CAS  Article  Google Scholar 

  18. Menkhorst P, Knight F (2010) Field guide to the mammals of Australia. Oxford University Press, Melbourne

    Google Scholar 

  19. Murdoch FA, Spratt DM (2006) Ecology of the common marsupial tick (Ixodes tasmani Neumann)(Acarina: Ixodidae), in eastern Australia. Aust J Zool 53(6):383–388

    Article  Google Scholar 

  20. Nutting WB (1976) Hair follicle mites (Demodex spp.) of medical and veterinary concern. Cornell Vet 66:214–231

    CAS  PubMed  Google Scholar 

  21. Obendorf DL (1983) Causes of mortality and morbidity of wild koalas, Phascolarctos cinereus (Goldfuss), in Victoria, Australia. J Wildl Dis 19:123–131

    CAS  Article  PubMed  Google Scholar 

  22. Pence DB, Windberg LA, Pence BC, Sprowls R (1983) The epizootiology and pathology of sarcoptic mange in coyotes, Canis latrans, from south Texas. J Parasitol 69:1100–1115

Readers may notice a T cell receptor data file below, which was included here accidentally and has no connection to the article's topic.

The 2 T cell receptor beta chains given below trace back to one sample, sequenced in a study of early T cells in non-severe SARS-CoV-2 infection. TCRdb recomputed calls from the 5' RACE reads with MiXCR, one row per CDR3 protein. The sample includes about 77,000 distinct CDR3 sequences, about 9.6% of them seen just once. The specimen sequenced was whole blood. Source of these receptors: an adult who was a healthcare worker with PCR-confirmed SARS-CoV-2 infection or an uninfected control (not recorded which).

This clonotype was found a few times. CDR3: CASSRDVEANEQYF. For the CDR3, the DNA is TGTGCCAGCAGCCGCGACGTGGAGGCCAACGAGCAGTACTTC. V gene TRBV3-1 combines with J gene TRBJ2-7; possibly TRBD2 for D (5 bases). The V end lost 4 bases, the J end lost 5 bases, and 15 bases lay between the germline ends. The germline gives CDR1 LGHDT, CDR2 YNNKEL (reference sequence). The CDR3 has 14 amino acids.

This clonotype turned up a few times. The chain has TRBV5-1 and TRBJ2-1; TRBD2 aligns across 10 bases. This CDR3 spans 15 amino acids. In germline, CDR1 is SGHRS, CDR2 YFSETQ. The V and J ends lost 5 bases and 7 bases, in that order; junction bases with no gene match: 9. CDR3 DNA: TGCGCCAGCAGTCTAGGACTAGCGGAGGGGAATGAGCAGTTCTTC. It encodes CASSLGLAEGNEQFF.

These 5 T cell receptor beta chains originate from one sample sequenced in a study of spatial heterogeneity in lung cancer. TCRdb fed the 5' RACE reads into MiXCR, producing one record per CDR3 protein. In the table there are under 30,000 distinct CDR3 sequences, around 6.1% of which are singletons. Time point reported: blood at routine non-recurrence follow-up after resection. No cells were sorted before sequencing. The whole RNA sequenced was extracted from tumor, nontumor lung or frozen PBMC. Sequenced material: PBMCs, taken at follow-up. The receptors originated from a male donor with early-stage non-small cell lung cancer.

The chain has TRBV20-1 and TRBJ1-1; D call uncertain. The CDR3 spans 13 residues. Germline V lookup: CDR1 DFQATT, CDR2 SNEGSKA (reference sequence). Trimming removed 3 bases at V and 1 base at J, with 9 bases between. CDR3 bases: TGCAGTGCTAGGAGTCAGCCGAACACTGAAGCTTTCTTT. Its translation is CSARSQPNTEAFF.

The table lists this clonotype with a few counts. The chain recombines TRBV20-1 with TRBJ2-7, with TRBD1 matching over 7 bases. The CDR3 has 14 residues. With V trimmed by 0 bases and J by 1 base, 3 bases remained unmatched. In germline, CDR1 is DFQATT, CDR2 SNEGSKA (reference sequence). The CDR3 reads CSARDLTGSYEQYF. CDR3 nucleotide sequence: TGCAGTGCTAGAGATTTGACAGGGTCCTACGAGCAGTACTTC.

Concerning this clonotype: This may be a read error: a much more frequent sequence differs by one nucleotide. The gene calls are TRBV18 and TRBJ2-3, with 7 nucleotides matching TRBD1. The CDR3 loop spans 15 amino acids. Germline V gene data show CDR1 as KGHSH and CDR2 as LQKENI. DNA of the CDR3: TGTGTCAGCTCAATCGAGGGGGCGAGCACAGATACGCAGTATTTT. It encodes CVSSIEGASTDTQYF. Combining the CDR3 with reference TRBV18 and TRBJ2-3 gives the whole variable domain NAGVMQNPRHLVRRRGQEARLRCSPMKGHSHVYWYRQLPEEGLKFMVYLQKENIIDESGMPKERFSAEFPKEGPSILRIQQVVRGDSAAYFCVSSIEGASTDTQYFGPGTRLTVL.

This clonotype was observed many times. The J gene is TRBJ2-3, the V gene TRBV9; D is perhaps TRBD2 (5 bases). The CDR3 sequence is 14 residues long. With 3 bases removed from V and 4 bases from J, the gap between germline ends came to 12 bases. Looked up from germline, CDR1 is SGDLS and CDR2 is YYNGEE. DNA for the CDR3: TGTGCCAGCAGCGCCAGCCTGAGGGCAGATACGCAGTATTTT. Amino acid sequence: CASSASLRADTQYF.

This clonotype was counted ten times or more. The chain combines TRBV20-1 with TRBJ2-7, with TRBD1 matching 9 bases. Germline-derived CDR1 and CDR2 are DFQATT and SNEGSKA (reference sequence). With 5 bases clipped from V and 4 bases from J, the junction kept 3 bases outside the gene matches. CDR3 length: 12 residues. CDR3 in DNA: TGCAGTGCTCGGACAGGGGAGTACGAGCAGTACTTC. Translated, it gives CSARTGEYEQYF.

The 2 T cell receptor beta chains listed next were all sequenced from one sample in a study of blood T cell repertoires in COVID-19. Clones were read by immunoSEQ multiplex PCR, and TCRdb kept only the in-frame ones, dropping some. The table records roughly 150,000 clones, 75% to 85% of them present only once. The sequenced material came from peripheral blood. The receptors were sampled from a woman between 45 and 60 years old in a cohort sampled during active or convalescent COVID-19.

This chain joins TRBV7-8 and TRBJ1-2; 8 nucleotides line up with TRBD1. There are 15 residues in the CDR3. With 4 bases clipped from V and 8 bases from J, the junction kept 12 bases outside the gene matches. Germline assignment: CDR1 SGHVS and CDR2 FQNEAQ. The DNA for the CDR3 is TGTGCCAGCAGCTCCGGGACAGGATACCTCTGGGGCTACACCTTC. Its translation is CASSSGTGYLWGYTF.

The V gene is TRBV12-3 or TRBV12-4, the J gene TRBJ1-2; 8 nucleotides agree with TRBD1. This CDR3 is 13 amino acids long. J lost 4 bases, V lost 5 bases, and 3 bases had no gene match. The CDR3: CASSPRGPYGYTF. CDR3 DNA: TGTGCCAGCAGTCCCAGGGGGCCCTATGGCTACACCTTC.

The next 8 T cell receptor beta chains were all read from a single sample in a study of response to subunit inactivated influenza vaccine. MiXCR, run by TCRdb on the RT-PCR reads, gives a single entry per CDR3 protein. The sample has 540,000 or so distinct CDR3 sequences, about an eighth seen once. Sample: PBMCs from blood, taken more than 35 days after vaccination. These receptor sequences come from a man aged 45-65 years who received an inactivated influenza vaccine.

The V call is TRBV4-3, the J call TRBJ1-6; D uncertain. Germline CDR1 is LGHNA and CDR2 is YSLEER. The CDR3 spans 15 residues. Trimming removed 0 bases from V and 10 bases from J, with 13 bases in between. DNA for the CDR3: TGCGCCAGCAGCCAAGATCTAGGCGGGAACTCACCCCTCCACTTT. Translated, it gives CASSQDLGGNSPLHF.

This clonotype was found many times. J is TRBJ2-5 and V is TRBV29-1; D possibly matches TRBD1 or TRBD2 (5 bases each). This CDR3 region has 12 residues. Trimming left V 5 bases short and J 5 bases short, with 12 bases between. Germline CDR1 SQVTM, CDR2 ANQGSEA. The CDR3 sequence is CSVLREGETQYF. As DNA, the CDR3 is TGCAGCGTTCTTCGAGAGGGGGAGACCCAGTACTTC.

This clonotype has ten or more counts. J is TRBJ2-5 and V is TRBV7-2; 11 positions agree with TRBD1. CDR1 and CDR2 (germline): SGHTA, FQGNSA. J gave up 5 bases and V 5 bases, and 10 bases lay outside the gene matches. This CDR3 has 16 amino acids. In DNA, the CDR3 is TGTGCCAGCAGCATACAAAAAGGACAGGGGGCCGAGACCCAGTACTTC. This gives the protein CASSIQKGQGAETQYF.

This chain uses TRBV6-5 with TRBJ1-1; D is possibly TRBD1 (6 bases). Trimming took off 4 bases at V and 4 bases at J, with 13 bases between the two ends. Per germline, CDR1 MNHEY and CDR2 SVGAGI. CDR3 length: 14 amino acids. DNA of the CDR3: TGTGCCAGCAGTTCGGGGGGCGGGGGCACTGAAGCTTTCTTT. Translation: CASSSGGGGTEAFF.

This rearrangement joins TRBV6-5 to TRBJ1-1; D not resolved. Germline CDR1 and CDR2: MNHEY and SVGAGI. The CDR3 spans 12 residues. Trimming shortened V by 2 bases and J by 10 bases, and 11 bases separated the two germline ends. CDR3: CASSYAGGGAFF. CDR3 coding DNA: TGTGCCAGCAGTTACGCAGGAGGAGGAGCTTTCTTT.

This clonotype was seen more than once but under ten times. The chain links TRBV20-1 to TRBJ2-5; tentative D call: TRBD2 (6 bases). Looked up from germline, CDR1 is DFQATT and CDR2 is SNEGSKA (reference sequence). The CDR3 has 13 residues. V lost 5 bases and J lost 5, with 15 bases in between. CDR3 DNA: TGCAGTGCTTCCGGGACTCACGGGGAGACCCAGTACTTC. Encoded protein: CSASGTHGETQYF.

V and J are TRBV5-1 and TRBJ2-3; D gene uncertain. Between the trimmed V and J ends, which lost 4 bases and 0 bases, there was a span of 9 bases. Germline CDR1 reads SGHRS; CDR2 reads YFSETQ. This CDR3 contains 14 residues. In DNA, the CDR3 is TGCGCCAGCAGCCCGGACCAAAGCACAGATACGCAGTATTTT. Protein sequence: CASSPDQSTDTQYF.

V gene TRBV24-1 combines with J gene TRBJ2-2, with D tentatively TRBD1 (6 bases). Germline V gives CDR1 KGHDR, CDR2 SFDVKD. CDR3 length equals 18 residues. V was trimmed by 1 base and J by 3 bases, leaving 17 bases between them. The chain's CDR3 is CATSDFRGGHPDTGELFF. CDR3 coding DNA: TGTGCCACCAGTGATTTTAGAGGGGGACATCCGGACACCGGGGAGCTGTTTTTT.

CAS  Article  PubMed  Google Scholar 

  23. Phillips SS (2000) Population trends and the koala conservation debate. Conserv Biol 14:650–659

    Article  Google Scholar 

  24. Roberts FHS (1970) Australian ticks. CSIRO Publishing, Melbourne

    Google Scholar 

  25. Scott ME, Dobson A (1989) The role of parasites in regulating host abundance. Trends Parasitol 5:176–183

    CAS  Google Scholar 

  26. Seddon HR, Albiston HE (1968) Diseases of domestic animals in Australia. Part 3, Arthropod infestations (ticks and mites), 2nd edn. revised by HE Albiston, Department of Health, Canberra, Australia

  27. Spencer AJ, Canfield PJ (1993) Haematological characterisation of heavy tick infestation in koalas (Phascolarctos cinereus). Comp Haematol Int 3:225–229

    Article  Google Scholar 

  28. Spencer AJ, Canfield PJ (1995) Bone marrow examination in the Koala (Phascolarctos cinereus). Comp Haematol Int 5:31–37

    Article  Google Scholar 

  29. Spratt DM, Haycock P (1988) Aspects of the life history of Cercopithifilaria johnstoni (Nematoda: Filarioidea). Int J Parasitol 18:1087–1092

    CAS  Article  PubMed  Google Scholar